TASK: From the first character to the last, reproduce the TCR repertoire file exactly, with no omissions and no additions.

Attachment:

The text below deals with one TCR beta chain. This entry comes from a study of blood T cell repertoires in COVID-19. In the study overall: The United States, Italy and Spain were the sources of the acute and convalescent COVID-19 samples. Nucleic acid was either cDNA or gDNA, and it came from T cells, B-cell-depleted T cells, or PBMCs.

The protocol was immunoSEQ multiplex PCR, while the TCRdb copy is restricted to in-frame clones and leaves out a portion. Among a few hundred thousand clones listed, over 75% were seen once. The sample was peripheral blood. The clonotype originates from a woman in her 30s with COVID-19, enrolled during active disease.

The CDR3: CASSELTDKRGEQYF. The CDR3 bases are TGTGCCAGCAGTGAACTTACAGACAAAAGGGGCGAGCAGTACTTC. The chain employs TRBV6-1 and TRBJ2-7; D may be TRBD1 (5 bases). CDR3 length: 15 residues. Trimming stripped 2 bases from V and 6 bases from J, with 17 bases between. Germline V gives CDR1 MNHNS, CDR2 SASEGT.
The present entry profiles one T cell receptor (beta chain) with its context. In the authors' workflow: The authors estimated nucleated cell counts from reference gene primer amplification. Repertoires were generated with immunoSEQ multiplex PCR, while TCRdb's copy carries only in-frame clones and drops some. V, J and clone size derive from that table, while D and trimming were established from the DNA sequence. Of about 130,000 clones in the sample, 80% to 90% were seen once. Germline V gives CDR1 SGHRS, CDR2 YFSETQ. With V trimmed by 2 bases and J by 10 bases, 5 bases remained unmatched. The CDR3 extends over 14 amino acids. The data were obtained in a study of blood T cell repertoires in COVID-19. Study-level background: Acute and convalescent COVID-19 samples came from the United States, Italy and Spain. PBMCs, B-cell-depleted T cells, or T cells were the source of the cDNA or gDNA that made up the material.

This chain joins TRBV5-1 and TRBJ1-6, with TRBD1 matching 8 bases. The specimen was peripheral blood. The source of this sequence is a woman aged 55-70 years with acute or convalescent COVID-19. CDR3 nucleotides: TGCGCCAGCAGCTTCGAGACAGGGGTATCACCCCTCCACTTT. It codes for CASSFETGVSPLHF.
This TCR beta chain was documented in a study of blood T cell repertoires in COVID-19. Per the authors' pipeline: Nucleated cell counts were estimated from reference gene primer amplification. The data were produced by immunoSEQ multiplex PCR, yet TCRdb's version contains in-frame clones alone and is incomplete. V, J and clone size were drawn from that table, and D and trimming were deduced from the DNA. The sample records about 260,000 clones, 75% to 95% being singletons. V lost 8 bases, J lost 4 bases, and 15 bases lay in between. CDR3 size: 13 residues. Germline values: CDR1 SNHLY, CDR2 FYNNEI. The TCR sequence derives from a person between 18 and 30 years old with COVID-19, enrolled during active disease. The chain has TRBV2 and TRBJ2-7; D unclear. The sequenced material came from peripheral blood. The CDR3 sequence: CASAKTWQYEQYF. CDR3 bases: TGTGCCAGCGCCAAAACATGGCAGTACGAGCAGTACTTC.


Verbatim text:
The text below deals with one TCR beta chain. This entry comes from a study of blood T cell repertoires in COVID-19. In the study overall: The United States, Italy and Spain were the sources of the acute and convalescent COVID-19 samples. Nucleic acid was either cDNA or gDNA, and it came from T cells, B-cell-depleted T cells, or PBMCs.

The protocol was immunoSEQ multiplex PCR, while the TCRdb copy is restricted to in-frame clones and leaves out a portion. Among a few hundred thousand clones listed, over 75% were seen once. The sample was peripheral blood. The clonotype originates from a woman in her 30s with COVID-19, enrolled during active disease.

The CDR3: CASSELTDKRGEQYF. The CDR3 bases are TGTGCCAGCAGTGAACTTACAGACAAAAGGGGCGAGCAGTACTTC. The chain employs TRBV6-1 and TRBJ2-7; D may be TRBD1 (5 bases). CDR3 length: 15 residues. Trimming stripped 2 bases from V and 6 bases from J, with 17 bases between. Germline V gives CDR1 MNHNS, CDR2 SASEGT.
The present entry profiles one T cell receptor (beta chain) with its context. In the authors' workflow: The authors estimated nucleated cell counts from reference gene primer amplification. Repertoires were generated with immunoSEQ multiplex PCR, while TCRdb's copy carries only in-frame clones and drops some. V, J and clone size derive from that table, while D and trimming were established from the DNA sequence. Of about 130,000 clones in the sample, 80% to 90% were seen once. Germline V gives CDR1 SGHRS, CDR2 YFSETQ. With V trimmed by 2 bases and J by 10 bases, 5 bases remained unmatched. The CDR3 extends over 14 amino acids. The data were obtained in a study of blood T cell repertoires in COVID-19. Study-level background: Acute and convalescent COVID-19 samples came from the United States, Italy and Spain. PBMCs, B-cell-depleted T cells, or T cells were the source of the cDNA or gDNA that made up the material.

This chain joins TRBV5-1 and TRBJ1-6, with TRBD1 matching 8 bases. The specimen was peripheral blood. The source of this sequence is a woman aged 55-70 years with acute or convalescent COVID-19. CDR3 nucleotides: TGCGCCAGCAGCTTCGAGACAGGGGTATCACCCCTCCACTTT. It codes for CASSFETGVSPLHF.
This TCR beta chain was documented in a study of blood T cell repertoires in COVID-19. Per the authors' pipeline: Nucleated cell counts were estimated from reference gene primer amplification. The data were produced by immunoSEQ multiplex PCR, yet TCRdb's version contains in-frame clones alone and is incomplete. V, J and clone size were drawn from that table, and D and trimming were deduced from the DNA. The sample records about 260,000 clones, 75% to 95% being singletons. V lost 8 bases, J lost 4 bases, and 15 bases lay in between. CDR3 size: 13 residues. Germline values: CDR1 SNHLY, CDR2 FYNNEI. The TCR sequence derives from a person between 18 and 30 years old with COVID-19, enrolled during active disease. The chain has TRBV2 and TRBJ2-7; D unclear. The sequenced material came from peripheral blood. The CDR3 sequence: CASAKTWQYEQYF. CDR3 bases: TGTGCCAGCGCCAAAACATGGCAGTACGAGCAGTACTTC.